For those of us who visit and post to this site multiple times daily, we've seen plenty of gripes about this particular amp. However, when I bought my 68 CPR I didn't know there was any difference between it at the 65 PRRI apart from the cosmetic aspect and maybe some esoteric je ne sais quoi circuitry juju. Now I know, because that amp is unexpectedly weird and I was able to come here and say what was on my mind and ask questions. People were generally civil in their responses.

@Grandfunkfan, it's great you rediscovered what works for you. If you didn't do research on the 68 CPR using terms like 'muddy' or 'bassy' or 'headroom' or 'speaker swap' (and who would!!), then you only read things about its tasty break up at low volumes or finding the edge of dirt at bedroom levels. Run searches with the terms I just mentioned and you'll see thread after thread about people wondering how to mod the amp so it sounds like a 65 PRRI or a blackface Fender. The 68 CPR is a dirt pedal in amp form. Some people love it. I was not one of them.

+1 to the suggestion above to place the amps back to back and plug each's speaker into the other and see how that changes tone. I never did that with my 68 CPR and I wish I had. Another suggestion is the 68 Custom Deluxe Reverb. Do the research, but if I'm not mistaken that amp has a cleaner clean channel (not sure if it's the NORMAL or VIBRATO channel input) and the other channel is something akin to the 68 CPR.
 
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mad dog

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I've not tried the Custom PR, but did pick up a used '65 RI PR. Came to me with an upgrade JF Naylor Special Design ceramic. This one sounds better to me than any other PR I've heard, including a vintage one. And it is a 10" speaker. I never wanted a 12" in this small of an amp.
 

Tim S

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I bought a Fender 68 custom
Princeton last week after reading review after review if what a great amp it is, especially for clean tones. Got it home and played it for a few days and I liked it, but it didn't have a ton of head room and I wasn't sure about the 10 inch speaker. Anyway, after a few days of dialing in my new toy, I plugged into my Peavey Delta blues just to change things up and I couldn't believe how much better it sounded than the Princeton. I never bothered to do a side by side comparison up to that point because I figured it was apples and oranges. Besides the head room and the drive channel, you get with the Peavey the clean tones were much better. Richer, more colorful, and way more nuanced. Wasn't expecting the two amps to compete with each other, just wanted one for strictly cleans and the other for everything else. Just goes to show you what marketing can do. I can't remember the last time I read a bad review on ANYTHING Fender sells. I guess with so many of us buying their gear online now the big boys have figured out how to manipulate retailers and online reviews to hype their products. It's not just Fender. I played the Epiphone inspired by stuff too and it didn't live up to the hype either. Just saying...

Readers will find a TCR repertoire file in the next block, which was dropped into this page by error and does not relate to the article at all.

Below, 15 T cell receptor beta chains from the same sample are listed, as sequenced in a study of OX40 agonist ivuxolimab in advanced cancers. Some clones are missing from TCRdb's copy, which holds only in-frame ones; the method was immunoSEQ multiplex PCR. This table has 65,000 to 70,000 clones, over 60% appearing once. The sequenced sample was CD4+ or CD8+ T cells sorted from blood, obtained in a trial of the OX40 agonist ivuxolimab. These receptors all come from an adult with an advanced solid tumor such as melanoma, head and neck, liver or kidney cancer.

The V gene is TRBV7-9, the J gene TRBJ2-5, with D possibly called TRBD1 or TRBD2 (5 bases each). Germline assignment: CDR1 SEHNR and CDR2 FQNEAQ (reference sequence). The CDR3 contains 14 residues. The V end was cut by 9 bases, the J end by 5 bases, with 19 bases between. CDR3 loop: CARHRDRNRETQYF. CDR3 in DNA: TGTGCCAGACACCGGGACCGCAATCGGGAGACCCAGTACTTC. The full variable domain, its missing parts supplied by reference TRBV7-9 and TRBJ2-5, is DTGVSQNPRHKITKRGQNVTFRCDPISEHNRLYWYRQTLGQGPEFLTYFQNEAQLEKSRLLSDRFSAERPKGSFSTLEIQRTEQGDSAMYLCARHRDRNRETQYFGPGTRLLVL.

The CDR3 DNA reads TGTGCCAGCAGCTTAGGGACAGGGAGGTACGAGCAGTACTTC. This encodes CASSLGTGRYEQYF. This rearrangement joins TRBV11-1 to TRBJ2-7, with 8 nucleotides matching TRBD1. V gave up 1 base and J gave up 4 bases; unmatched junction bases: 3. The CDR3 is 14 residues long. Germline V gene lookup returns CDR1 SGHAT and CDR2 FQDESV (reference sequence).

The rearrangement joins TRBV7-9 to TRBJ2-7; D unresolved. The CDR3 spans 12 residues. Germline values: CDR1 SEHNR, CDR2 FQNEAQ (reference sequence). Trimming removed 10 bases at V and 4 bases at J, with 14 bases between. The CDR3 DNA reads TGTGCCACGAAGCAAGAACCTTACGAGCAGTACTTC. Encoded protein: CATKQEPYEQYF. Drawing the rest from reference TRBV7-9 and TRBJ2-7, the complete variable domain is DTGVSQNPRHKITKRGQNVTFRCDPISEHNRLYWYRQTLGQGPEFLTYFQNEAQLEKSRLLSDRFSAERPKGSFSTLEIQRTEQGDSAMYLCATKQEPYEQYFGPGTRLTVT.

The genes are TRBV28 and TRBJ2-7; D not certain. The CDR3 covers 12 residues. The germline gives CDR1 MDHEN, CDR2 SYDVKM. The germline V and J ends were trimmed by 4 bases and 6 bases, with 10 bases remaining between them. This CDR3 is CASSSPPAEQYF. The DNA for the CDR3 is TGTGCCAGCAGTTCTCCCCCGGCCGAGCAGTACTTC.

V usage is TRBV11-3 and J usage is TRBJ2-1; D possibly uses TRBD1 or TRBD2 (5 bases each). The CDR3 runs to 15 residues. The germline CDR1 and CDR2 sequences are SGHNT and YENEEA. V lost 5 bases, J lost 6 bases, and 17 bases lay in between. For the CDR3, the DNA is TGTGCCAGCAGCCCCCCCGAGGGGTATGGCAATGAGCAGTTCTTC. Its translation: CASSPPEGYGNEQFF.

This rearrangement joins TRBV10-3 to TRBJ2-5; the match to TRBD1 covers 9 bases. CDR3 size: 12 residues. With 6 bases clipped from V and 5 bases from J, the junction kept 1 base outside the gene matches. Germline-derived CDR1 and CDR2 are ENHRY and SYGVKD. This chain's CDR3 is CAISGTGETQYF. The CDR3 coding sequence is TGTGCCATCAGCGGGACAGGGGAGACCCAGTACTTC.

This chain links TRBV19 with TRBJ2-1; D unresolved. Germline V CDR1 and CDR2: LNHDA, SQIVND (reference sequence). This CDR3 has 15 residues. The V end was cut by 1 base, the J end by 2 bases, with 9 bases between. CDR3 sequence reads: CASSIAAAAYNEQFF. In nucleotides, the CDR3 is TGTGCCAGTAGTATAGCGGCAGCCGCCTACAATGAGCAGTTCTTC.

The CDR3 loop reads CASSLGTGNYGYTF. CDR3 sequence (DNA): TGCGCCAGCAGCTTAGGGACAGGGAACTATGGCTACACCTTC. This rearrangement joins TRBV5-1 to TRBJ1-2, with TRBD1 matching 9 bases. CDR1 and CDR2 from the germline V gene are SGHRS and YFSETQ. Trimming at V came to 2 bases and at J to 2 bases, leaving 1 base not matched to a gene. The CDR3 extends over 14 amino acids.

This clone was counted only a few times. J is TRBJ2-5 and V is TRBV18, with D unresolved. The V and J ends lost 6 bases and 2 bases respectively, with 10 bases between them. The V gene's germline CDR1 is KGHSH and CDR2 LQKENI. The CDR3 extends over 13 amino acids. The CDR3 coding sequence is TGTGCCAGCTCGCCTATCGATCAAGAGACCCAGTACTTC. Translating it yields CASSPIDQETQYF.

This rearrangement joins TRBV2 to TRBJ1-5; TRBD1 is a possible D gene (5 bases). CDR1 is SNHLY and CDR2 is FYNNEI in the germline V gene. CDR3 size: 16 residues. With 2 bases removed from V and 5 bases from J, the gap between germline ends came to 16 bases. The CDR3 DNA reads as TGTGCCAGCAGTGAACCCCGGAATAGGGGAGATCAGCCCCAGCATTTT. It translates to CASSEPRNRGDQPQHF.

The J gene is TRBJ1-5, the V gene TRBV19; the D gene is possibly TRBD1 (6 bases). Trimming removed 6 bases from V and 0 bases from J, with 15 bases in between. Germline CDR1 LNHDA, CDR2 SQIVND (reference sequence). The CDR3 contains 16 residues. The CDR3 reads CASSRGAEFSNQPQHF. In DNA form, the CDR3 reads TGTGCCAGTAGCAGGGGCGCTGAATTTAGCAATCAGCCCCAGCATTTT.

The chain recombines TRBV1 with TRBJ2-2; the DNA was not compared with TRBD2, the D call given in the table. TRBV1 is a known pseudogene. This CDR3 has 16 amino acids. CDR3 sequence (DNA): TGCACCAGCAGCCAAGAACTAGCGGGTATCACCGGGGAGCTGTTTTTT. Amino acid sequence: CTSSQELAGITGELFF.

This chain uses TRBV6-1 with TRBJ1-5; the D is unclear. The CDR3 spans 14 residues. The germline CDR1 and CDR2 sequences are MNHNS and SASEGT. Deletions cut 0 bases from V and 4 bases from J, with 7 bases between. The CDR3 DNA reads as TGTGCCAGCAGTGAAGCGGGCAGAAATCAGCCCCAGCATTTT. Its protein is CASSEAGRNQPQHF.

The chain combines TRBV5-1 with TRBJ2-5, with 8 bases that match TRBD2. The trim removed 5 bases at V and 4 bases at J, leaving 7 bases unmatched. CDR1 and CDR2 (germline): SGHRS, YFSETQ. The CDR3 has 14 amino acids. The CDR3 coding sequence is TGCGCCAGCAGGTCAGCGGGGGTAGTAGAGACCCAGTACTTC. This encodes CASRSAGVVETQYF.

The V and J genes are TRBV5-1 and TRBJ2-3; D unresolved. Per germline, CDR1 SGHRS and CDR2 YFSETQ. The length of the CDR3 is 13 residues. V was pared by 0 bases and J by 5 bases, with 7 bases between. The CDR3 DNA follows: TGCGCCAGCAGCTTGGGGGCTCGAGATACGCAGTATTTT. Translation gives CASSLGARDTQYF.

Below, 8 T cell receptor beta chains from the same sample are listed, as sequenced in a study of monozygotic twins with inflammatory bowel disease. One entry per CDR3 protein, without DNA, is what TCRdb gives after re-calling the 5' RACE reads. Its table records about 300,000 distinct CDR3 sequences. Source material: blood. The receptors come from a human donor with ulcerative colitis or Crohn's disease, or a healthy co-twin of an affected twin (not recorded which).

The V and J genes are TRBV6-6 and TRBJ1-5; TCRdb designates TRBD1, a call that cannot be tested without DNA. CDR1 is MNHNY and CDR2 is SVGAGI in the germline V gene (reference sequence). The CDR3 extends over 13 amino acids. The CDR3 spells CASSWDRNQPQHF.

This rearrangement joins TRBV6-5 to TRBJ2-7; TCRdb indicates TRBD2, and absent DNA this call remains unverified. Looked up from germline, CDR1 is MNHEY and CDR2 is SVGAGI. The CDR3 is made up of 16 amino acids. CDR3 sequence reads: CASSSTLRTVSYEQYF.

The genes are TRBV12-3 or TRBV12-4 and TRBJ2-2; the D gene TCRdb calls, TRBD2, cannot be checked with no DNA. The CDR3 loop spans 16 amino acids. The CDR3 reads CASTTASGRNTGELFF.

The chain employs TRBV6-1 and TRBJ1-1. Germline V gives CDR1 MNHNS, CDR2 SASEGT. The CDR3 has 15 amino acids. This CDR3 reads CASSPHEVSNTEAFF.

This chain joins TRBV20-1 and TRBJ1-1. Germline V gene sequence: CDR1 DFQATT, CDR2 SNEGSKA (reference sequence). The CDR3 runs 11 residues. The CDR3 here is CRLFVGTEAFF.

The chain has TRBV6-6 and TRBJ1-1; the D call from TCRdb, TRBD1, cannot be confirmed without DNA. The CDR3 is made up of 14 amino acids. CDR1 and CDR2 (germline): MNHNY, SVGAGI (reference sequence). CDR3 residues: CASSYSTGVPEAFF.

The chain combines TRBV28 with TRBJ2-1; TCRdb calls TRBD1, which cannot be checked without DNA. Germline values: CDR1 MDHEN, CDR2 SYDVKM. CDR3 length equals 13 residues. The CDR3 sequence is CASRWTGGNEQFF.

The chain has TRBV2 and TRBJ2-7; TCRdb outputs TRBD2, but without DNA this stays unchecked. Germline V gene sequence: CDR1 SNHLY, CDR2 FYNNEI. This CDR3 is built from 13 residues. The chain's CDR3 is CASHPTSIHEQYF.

Thanks for your post. The honesty made my day.

On the bright side, it’s nice to be reminded why you originally bought “old faithful” (no matter what it is) in the first place. (Even when it out-shines the latest purchase)
 

Dostradamas

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Try the fender through the peavy 15 and see if that makes it all better.

I am sold on 15's
No more tens or twelves for me
 

Silverface

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Anyway, after a few days of dialing in my new toy,
A few days was about 7-57 days short of breaking in the speaker depending on your normal -playing volume!

You can't possibly judge the tone or headroom of ANY new amp unless it's a boutique model that is sold specifically with a broken-in speaker.

I have a couple small cabinets in my shop that I use for all new speakers; they are installed, the cabinets covered with several old furniture blankets, a Hotone SS micro amp hooked up to the speaker (s), and an old iPod plugged into the amp v- and run in a loop of Prog Rock, Jazz and Classical music to cover the full frequency spectrum. It's a cheap version of my old isolation cabinet, which I gave to a friend.

New speakers are run 24 hours a day for about 7-10 days. If you just play thru the amp you'll need a solid month of 2 hours a day with many speakers, especially ones that handle higher power (and new Jensens, which are overly "gooped" and need longer to break in).

"A few days" tells you nothing about how the amp OR speaker will sound when broken in.
And many new amps are biased cold as manufacturers don't want you blowing power tubes and asking for warranty work. Proper biasing may lower the headroom, but will do wonders for the tone - AFTER the speaker is broken in!
 

burntfrijoles

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Everyone is different. I have a PRRI SE w 12” Speaker. It’s the best amp I’ve ever owned and I’ve owned a few: Victoria, Boogie, Peavey, Morgan, Tone King etc
When I first got I thought it might be a mistake but after couple of weeks I knew it was a winner. The Morgan and Tone King came after the PRRI. After the honeymoon was over with each I came back to the PRRI.